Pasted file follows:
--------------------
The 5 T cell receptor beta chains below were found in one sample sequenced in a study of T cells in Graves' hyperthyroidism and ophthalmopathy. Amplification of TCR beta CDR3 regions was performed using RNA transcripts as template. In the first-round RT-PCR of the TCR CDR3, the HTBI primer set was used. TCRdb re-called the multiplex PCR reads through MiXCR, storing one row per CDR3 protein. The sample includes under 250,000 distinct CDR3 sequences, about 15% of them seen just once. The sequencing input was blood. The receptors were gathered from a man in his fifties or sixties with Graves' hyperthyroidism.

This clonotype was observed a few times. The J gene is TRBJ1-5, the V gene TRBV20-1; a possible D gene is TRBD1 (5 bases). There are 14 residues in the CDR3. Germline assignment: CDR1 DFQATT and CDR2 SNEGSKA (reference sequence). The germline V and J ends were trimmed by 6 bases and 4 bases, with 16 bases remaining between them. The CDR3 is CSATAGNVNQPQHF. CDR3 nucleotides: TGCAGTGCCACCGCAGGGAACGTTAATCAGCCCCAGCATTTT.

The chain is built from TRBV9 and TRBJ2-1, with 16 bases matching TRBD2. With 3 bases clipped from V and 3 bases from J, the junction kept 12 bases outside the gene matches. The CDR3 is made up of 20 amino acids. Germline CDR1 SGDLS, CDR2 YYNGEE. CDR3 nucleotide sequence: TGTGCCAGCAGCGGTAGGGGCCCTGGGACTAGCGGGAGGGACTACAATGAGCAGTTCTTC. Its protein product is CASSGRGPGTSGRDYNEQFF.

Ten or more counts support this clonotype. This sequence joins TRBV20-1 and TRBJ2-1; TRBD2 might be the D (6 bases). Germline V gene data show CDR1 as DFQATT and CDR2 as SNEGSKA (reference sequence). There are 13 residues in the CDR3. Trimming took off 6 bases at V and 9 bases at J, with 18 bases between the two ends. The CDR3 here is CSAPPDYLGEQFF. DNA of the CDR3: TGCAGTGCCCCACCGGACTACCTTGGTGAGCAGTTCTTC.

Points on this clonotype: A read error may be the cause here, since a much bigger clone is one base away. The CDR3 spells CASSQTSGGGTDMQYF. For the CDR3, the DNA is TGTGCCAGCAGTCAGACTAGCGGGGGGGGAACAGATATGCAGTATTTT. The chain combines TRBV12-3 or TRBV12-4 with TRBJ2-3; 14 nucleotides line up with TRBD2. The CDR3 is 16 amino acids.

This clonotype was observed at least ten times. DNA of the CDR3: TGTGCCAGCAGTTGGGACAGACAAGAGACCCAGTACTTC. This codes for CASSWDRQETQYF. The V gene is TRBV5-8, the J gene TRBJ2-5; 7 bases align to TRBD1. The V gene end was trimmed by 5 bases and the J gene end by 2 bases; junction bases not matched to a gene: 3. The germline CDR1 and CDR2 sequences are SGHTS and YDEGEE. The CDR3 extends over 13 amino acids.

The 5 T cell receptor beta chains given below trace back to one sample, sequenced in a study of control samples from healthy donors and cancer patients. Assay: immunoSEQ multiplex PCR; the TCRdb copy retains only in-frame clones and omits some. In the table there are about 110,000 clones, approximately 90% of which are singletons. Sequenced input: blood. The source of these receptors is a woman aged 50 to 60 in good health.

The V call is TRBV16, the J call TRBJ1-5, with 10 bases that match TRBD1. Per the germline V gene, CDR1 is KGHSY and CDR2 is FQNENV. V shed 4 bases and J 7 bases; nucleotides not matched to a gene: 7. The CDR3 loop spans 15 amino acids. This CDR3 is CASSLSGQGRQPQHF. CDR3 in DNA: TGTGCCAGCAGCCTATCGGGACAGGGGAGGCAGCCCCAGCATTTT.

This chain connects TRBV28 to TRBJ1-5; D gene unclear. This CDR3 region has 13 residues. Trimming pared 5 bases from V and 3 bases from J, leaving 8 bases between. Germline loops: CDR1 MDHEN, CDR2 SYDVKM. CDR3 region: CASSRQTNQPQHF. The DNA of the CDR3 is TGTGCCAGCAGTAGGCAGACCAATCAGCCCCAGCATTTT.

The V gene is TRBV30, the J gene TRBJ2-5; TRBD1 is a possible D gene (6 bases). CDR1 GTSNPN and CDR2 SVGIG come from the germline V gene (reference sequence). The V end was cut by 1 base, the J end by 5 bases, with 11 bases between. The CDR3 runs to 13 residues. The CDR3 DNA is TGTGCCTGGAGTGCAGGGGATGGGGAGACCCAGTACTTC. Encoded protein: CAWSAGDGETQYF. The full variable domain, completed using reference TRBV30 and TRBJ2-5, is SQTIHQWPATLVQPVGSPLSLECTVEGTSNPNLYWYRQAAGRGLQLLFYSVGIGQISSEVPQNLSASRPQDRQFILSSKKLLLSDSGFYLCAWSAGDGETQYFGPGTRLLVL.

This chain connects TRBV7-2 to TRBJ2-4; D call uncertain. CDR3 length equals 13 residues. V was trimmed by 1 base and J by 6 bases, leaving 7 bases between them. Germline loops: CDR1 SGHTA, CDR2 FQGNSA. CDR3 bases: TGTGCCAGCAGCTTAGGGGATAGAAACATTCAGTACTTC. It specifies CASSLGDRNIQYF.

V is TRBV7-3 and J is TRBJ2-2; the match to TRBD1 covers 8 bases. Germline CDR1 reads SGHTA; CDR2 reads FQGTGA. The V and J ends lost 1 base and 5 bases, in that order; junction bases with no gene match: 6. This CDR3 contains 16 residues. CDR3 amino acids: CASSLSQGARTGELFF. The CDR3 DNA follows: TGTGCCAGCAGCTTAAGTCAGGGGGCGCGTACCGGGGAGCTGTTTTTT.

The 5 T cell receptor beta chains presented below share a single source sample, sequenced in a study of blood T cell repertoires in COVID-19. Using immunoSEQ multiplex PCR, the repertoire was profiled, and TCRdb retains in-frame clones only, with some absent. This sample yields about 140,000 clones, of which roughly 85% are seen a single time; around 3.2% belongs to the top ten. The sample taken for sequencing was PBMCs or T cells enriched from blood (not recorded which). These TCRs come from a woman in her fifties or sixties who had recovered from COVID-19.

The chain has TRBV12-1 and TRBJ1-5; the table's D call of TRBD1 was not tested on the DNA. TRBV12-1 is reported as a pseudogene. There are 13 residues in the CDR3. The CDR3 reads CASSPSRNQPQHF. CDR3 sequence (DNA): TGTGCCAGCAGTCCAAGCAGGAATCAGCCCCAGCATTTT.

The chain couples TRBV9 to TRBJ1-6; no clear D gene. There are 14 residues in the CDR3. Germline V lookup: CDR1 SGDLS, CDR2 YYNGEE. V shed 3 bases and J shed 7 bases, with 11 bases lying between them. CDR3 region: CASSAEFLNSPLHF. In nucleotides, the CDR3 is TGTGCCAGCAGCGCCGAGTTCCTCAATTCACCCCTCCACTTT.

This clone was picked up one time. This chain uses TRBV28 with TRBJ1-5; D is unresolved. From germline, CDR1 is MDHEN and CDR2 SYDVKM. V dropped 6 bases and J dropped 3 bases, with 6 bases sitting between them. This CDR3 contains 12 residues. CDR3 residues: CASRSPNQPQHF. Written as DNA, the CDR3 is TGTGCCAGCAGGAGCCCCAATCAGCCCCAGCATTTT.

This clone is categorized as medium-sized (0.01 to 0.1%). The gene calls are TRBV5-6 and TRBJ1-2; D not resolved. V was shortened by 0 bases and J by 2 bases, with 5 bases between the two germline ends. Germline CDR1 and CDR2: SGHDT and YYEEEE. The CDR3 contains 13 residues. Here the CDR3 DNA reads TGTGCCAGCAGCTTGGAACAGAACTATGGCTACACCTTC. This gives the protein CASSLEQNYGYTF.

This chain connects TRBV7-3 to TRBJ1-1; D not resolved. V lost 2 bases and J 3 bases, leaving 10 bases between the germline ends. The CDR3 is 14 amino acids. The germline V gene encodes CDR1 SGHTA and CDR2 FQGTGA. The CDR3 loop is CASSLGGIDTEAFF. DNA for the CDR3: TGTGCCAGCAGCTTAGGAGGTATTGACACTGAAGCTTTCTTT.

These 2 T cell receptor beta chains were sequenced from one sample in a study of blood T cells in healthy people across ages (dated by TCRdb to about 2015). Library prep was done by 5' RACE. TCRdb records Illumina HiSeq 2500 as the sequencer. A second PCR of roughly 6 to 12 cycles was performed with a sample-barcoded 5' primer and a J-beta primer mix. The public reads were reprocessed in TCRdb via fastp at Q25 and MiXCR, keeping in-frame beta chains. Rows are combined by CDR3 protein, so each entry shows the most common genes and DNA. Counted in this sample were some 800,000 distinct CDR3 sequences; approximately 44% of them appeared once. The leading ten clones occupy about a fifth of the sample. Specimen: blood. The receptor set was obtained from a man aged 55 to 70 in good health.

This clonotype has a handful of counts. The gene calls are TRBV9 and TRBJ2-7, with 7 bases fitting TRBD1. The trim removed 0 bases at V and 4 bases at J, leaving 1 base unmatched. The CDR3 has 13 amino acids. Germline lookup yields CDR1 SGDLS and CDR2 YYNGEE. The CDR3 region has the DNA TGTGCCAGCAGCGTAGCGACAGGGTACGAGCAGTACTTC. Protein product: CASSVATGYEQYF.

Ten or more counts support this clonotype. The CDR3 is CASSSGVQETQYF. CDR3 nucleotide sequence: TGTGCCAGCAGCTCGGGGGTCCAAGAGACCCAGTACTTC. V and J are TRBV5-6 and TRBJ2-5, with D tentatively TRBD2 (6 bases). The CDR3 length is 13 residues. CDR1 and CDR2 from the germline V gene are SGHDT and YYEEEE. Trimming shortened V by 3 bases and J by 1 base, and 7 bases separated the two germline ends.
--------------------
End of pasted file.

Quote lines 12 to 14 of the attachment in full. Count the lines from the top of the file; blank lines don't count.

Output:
V is TRBV7-3 and J is TRBJ2-2; the match to TRBD1 covers 8 bases. Germline CDR1 reads SGHTA; CDR2 reads FQGTGA. The V and J ends lost 1 base and 5 bases, in that order; junction bases with no gene match: 6. This CDR3 contains 16 residues. CDR3 amino acids: CASSLSQGARTGELFF. The CDR3 DNA follows: TGTGCCAGCAGCTTAAGTCAGGGGGCGCGTACCGGGGAGCTGTTTTTT.

The 5 T cell receptor beta chains presented below share a single source sample, sequenced in a study of blood T cell repertoires in COVID-19. Using immunoSEQ multiplex PCR, the repertoire was profiled, and TCRdb retains in-frame clones only, with some absent. This sample yields about 140,000 clones, of which roughly 85% are seen a single time; around 3.2% belongs to the top ten. The sample taken for sequencing was PBMCs or T cells enriched from blood (not recorded which). These TCRs come from a woman in her fifties or sixties who had recovered from COVID-19.

The chain has TRBV12-1 and TRBJ1-5; the table's D call of TRBD1 was not tested on the DNA. TRBV12-1 is reported as a pseudogene. There are 13 residues in the CDR3. The CDR3 reads CASSPSRNQPQHF. CDR3 sequence (DNA): TGTGCCAGCAGTCCAAGCAGGAATCAGCCCCAGCATTTT.